Johnston, now beginning to feel his age, decided he might try going into retirement. He built a cabin in the mountains around Red Lodge. But not wanting to just sit around doing nothing he took a job as Sheriff. He retired at the age of 70 when the aches and pains from his old war wounds forced him too.

In 1899, Johnston moved to a veteran’s hospital in Los Angeles, California where he died on January 21, 1900. He was buried in California for many years but it was later decided to move his body to Cody, Wyoming. The area was one of Johnston’s favorite places.

Today, campers and woodsmen have claimed to smell the scent of pipe tobacco drifting through the woods. Several reports of a ghostly grizzled old man leading pack mules down a trail have also been made.

Comments

    0 of 8192 characters used
    Post Comment

    • pstraubie48 profile image

      Patricia Scott 

      6 years ago from sunny Florida

      Great hub...I secretly (no longer, now) wished I had lived in those wild and wooly days. Of course I s'pose I would have only wanted to see this Larger Than Life fellow from afar...so interesting this history stuff...thanks for sharing

    • JY3502 profile imageAUTHOR

      John Young 

      6 years ago from Florence, South Carolina

      Thank you. I write them as fast as I can find somebody to write about.

    • Little two two profile image

      LyttleTwoTwo 

      6 years ago from Canada

      Great hub again ... I love these old west, old time stories. Keep em coming. Your on of the few I return to read up on.

    working

    This website uses cookies

    As a user in the EEA, your approval is needed on a few things. To provide a better website experience, hubpages.com uses cookies (and other similar technologies) and may collect, process, and share personal data. Please choose which areas of our service you consent to our doing so.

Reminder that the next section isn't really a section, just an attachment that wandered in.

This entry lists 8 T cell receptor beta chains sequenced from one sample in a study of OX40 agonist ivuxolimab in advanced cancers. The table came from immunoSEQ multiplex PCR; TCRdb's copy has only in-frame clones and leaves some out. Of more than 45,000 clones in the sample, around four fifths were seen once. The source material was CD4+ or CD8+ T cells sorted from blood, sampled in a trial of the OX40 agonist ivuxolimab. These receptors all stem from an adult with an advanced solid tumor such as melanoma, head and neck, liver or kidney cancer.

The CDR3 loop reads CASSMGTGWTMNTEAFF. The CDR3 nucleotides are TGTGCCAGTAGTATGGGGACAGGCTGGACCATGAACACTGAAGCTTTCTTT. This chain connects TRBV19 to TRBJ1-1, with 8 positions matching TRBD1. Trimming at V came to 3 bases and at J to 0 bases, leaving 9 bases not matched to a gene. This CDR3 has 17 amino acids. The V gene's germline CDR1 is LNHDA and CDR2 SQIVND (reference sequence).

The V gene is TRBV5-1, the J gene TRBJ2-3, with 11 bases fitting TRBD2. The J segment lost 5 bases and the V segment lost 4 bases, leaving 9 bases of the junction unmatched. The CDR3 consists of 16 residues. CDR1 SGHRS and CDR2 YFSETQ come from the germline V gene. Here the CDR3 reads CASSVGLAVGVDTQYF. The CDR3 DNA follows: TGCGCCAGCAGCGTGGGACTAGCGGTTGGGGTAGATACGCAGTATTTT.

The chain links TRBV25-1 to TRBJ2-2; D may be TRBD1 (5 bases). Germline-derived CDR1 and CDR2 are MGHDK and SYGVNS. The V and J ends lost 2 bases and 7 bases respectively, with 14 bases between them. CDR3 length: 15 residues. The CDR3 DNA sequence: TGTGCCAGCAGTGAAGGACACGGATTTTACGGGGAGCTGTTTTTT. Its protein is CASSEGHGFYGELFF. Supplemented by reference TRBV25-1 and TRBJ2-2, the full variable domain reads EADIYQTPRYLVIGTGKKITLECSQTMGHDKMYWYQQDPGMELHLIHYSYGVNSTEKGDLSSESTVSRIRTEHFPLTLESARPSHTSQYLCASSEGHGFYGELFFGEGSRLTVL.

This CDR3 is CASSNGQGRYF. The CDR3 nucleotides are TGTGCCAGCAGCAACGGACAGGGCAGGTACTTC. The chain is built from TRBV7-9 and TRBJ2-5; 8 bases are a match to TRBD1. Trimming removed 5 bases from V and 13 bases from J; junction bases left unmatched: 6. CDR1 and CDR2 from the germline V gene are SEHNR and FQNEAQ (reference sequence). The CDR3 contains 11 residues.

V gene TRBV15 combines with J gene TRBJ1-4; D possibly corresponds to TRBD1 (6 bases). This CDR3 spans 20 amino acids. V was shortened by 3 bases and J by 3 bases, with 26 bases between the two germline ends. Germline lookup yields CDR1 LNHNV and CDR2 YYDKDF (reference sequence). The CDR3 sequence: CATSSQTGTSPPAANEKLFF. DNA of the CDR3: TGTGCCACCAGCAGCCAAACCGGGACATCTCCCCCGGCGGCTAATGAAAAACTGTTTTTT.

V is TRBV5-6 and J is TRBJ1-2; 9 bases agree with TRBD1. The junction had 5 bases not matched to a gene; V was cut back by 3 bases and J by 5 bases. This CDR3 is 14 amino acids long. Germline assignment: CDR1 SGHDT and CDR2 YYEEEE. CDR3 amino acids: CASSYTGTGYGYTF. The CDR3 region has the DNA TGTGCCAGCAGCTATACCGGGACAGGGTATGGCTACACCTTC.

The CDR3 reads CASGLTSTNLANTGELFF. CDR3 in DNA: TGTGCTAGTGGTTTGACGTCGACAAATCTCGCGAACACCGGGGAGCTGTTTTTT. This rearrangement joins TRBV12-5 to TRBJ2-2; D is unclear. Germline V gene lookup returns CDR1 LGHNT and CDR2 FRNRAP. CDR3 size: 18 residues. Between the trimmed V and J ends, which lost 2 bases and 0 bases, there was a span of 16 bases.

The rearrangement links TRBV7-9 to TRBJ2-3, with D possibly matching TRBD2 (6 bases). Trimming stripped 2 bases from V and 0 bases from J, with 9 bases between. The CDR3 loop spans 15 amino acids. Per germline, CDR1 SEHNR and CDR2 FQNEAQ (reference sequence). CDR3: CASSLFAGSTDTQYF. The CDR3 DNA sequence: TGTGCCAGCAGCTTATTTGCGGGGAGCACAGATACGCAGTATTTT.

For more information on managing or withdrawing consents and how we handle data, visit our Privacy Policy at: https://hubpages.com/privacy-policy#gdpr

    Show Details
    Necessary
    HubPages Device IDThis is used to identify particular browsers or devices when the access the service, and is used for security reasons.
    LoginThis is necessary to sign in to the HubPages Service.
    Google RecaptchaThis is used to prevent bots and spam. (Privacy Policy)
    AkismetThis is used to detect comment spam. (Privacy Policy)
    HubPages Google AnalyticsThis is used to provide data on traffic to our website, all personally identifyable data is anonymized. (Privacy Policy)
    HubPages Traffic PixelThis is used to collect data on traffic to articles and other pages on our site. Unless you are signed in to a HubPages account, all personally identifiable information is anonymized.
    Amazon Web ServicesThis is a cloud services platform that we used to host our service. (Privacy Policy)
    CloudflareThis is a cloud CDN service that we use to efficiently deliver files required for our service to operate such as javascript, cascading style sheets, images, and videos. (Privacy Policy)